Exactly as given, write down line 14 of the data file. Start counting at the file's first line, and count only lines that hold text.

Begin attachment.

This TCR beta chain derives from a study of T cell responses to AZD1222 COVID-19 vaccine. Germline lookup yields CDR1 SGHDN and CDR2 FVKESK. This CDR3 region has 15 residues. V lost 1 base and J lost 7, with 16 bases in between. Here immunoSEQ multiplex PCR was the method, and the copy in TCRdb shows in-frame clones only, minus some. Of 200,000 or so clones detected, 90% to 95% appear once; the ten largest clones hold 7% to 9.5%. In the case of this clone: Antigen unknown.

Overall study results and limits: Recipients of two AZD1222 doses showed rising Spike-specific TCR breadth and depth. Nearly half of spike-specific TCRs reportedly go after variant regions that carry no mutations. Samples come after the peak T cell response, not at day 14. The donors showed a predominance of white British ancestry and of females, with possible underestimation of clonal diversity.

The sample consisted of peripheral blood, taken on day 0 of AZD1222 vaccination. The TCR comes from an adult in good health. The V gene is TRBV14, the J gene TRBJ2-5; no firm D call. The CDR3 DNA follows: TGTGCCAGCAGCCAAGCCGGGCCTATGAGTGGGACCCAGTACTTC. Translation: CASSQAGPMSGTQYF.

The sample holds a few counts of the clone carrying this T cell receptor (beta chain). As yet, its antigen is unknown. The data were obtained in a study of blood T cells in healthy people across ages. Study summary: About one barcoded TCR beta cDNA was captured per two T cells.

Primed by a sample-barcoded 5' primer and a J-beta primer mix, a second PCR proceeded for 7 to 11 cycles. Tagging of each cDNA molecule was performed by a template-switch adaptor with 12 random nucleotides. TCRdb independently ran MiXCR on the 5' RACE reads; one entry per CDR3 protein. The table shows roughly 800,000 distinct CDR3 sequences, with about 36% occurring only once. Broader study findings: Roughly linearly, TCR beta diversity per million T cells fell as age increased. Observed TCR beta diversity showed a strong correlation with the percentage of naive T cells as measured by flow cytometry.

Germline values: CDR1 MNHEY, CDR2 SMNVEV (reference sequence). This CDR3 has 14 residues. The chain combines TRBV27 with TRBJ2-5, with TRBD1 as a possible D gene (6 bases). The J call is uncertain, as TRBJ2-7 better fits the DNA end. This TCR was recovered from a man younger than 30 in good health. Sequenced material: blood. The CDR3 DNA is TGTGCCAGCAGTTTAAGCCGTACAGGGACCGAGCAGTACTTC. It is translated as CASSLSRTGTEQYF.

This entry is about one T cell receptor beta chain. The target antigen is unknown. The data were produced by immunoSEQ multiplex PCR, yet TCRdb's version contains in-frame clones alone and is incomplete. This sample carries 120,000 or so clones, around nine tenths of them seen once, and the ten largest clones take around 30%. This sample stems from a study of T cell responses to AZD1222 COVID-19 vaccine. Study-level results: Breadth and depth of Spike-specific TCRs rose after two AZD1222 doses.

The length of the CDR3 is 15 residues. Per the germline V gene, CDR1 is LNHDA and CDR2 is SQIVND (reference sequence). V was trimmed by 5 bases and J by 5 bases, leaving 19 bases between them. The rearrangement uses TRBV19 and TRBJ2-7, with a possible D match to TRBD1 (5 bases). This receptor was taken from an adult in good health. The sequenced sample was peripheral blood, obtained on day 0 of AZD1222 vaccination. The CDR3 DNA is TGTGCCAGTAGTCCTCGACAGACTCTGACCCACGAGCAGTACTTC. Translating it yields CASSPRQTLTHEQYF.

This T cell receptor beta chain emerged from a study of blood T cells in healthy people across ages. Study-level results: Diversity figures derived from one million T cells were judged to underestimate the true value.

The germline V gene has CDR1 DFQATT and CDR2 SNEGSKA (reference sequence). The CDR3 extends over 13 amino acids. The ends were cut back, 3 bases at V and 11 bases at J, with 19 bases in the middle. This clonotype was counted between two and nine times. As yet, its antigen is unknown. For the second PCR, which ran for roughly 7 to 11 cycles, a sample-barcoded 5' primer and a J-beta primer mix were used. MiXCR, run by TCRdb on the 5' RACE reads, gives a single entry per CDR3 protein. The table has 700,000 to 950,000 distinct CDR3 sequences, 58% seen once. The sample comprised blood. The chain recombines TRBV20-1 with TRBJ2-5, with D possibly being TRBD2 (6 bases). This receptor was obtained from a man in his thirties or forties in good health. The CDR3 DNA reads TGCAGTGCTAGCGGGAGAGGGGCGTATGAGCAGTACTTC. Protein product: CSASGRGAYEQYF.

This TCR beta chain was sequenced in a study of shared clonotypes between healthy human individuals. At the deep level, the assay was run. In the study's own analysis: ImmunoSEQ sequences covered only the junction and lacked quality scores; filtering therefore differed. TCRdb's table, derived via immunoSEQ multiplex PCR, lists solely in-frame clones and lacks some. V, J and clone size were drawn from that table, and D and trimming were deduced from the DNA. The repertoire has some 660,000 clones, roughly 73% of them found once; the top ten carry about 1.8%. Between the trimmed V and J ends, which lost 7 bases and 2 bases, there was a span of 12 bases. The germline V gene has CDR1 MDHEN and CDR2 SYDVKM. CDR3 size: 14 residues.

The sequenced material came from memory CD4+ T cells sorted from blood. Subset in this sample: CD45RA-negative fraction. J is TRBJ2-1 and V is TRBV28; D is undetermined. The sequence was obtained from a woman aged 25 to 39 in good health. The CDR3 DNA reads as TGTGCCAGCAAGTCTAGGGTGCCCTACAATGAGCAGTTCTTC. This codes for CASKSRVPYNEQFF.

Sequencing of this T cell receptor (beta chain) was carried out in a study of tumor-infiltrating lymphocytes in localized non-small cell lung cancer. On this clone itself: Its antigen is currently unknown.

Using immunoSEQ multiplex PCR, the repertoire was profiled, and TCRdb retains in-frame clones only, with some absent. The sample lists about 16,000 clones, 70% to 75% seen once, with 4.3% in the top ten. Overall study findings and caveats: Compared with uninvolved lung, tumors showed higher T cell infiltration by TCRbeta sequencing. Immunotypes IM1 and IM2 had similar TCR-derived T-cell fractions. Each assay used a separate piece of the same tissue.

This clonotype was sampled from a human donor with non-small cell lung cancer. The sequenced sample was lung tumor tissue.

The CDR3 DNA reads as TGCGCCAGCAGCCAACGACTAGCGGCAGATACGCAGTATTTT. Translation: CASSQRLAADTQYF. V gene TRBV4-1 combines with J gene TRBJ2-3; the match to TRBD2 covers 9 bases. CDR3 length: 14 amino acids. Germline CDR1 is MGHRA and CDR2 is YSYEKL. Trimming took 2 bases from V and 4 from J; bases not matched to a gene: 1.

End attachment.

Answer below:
Using immunoSEQ multiplex PCR, the repertoire was profiled, and TCRdb retains in-frame clones only, with some absent. The sample lists about 16,000 clones, 70% to 75% seen once, with 4.3% in the top ten. Overall study findings and caveats: Compared with uninvolved lung, tumors showed higher T cell infiltration by TCRbeta sequencing. Immunotypes IM1 and IM2 had similar TCR-derived T-cell fractions. Each assay used a separate piece of the same tissue.